It’s obvious that we have all 4 tables created and that each of them had the auto increment column with value 1. This implies that the next record we’ll insert will have value 1 in this column (notice that all 4 tables are without any data now).
Now we’ll do the same for the database with removed keys.
WHERE INFORMATION_SCHEMA.TABLES.TABLE_SCHEMA = “sales_not_ok”;
Once again, we have all 4 tables created but we can see that the invoice table lacks auto increment value. This is due to the fact that id column is not a primary key and therefore can’t have AUTO_INCREMENT property set.
If we decide to have a single-column primary key, with AUTO_INCREMENT property set, then this is the first check telling us something is not as we wanted it to be.
Columns, primary and unique keys
Now we’ll list all columns from all tables in our database. The query below:
WHERE INFORMATION_SCHEMA.COLUMNS.TABLE_SCHEMA = ‘sales_ok’;
returns the following result:
We can easily notice that all columns from all tables in our database are listed. And not only that. We can see column data types as well the info if the column is part of the primary key (PRI) or unique key (UNI). In the EXTRA we’ll see the auto_increment property once again.
Now, let’s run the same query for the database where we removed some keys and properties.
WHERE INFORMATION_SCHEMA.COLUMNS.TABLE_SCHEMA = ‘sales_not_ok’;
As expected, the invoice.id column lacks PRI and auto_increment because these are the rules we have removed. It’s worth noticing that invoice.invoice_code acts as PRI in the absence of the primary key, unique key acts as one (because of the fact that unique is actually an alternate primary key in the table).
Taking this into account, we could easily check for the number of PRI (having auto_increment) in each table. If we decide to use single-column integer auto_increment values as primary keys, we should have exactly 1 such column per each table. Otherwise, we have an error in our db. And yes, using naming convention should definitely be a rule here (always calling the primary key column- id).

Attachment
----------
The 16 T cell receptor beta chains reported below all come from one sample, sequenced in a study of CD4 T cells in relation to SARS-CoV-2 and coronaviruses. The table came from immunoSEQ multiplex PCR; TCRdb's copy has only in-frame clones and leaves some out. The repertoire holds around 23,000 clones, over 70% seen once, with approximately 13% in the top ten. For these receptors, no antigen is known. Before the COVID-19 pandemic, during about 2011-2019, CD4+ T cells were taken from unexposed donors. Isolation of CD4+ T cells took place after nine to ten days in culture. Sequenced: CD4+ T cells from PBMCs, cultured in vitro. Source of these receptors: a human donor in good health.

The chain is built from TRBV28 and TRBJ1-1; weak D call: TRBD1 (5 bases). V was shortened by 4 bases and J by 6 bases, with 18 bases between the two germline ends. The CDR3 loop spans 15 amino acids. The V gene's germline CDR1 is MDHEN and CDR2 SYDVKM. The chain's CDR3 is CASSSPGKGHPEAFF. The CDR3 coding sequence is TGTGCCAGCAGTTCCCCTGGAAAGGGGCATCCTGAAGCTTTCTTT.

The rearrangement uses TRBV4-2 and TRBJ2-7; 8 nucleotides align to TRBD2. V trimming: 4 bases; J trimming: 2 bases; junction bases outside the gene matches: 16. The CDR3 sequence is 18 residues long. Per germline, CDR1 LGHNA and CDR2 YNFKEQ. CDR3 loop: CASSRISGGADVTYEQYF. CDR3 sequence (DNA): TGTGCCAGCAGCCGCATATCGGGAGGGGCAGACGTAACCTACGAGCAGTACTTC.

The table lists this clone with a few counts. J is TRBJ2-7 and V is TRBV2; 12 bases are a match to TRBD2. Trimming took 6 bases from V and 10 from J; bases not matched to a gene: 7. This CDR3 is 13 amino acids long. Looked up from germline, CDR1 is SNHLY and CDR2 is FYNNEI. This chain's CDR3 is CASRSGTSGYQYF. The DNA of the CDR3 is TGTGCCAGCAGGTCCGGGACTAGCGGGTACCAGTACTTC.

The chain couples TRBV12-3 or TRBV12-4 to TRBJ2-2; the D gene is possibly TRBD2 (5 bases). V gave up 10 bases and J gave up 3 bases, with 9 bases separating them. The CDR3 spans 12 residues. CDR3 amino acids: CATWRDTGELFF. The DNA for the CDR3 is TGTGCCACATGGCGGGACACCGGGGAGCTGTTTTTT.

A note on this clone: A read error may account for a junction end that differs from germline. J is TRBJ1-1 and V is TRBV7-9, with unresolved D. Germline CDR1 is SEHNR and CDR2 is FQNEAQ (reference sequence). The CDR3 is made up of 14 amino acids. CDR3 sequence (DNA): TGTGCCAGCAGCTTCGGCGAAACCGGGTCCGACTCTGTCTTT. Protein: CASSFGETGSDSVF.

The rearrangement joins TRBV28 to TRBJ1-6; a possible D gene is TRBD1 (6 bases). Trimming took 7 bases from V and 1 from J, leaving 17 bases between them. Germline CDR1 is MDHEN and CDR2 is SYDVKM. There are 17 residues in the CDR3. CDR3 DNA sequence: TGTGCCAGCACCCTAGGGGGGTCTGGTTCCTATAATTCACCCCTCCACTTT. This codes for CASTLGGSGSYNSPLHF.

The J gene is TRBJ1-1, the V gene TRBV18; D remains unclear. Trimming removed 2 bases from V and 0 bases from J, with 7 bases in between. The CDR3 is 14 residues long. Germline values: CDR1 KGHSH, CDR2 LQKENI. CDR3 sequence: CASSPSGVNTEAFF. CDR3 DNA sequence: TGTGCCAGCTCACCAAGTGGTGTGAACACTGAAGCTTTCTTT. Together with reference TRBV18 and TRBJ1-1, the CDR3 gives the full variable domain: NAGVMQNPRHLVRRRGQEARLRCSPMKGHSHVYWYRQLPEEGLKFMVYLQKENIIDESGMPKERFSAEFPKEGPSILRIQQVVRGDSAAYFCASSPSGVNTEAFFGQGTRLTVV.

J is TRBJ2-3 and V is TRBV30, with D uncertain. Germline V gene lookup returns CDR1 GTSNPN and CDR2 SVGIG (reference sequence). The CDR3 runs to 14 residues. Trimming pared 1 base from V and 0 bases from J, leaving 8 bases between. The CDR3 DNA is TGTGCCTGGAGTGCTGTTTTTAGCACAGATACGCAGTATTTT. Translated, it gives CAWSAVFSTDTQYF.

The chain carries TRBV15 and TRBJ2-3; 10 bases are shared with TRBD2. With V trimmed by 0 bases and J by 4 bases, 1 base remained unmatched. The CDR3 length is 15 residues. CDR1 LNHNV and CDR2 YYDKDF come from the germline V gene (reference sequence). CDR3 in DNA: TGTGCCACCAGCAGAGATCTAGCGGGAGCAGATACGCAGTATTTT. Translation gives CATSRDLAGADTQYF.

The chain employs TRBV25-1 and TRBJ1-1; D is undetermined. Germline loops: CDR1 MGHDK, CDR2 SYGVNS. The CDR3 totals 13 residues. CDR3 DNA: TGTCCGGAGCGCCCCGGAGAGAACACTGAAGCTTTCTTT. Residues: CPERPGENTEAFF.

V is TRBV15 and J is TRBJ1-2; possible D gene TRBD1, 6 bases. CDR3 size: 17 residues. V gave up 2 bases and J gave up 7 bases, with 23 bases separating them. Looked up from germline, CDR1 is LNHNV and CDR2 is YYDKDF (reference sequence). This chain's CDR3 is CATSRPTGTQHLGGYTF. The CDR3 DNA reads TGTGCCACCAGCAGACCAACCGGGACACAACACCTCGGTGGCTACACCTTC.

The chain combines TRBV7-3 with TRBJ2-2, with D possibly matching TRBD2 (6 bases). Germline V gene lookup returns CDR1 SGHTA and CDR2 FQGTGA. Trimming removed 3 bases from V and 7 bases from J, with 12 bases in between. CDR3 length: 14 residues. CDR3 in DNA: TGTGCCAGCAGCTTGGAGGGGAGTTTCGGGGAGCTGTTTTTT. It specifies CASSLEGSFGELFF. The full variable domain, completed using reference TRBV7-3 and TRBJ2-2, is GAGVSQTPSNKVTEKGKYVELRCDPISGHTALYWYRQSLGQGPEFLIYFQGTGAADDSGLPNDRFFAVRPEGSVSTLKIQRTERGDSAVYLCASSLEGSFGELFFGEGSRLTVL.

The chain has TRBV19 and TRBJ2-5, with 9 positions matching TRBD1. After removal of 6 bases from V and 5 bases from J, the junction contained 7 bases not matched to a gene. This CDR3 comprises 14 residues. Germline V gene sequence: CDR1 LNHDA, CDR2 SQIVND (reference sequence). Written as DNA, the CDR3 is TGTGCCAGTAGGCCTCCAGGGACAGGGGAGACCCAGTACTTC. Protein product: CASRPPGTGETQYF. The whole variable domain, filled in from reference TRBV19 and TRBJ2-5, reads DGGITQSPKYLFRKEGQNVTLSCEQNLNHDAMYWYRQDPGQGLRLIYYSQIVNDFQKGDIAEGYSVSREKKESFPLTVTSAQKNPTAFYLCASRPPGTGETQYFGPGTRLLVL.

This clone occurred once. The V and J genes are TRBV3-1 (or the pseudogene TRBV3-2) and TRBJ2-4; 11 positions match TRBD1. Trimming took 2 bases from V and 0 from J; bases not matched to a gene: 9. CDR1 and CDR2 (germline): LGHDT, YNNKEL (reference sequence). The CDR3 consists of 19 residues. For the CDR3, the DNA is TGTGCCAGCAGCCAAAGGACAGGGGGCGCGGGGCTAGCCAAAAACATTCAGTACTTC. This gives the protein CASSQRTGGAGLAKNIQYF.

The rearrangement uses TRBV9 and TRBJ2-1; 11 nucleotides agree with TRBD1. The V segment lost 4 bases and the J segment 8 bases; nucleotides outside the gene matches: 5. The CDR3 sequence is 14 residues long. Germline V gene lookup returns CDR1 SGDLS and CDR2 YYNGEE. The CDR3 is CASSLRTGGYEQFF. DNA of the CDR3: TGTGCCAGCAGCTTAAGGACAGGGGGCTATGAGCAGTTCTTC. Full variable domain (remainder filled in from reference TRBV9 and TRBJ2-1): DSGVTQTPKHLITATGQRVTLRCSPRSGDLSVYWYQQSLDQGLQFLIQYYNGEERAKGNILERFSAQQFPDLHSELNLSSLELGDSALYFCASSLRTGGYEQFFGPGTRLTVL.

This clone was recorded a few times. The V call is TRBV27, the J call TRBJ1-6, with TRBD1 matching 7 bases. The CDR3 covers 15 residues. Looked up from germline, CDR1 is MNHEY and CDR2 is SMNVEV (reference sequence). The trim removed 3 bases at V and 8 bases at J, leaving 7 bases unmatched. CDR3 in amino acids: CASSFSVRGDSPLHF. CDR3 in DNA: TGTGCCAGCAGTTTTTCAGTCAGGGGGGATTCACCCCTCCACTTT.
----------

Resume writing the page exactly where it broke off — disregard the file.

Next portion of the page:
The last thing we’ll check today are foreign keys constraints. We can simply list all foreign keys in the database using. We’ll use this query:
WHERE INFORMATION_SCHEMA.KEY_COLUMN_USAGE.REFERENCED_TABLE_SCHEMA = ‘sales_ok’;
The result returned is:
As expected, we have all 3 relationships from our model in this result set.
Now we’ll run the same query on the database where we deleted keys.
WHERE INFORMATION_SCHEMA.KEY_COLUMN_USAGE.REFERENCED_TABLE_SCHEMA = ‘sales_not_ok’;
We have only one foreign key because relations client <-> invoice and invoice <-> invoice_item are missing.
With minor changes, we could modify queries to list all tables and a number of times they have been referenced. Tables that are not referenced anywhere in the model should be somewhere in the middle of the model. In our database, one such example is the invoice_item table.
One thing is definitely sure – each table should be referenced or used as a reference. Otherwise, it’s an island in our model and that screams to be an unwanted behavior.
Using the INFORMATION_SCHEMA database properly could be of a great benefit to you, especially if you’re in DBA role. Building a set of queries to monitor changes is definitely a great plus. Today we just scratched the surface of possibilities you have available. There is no better advice than to continue exploring yourself and stay tuned to our blog.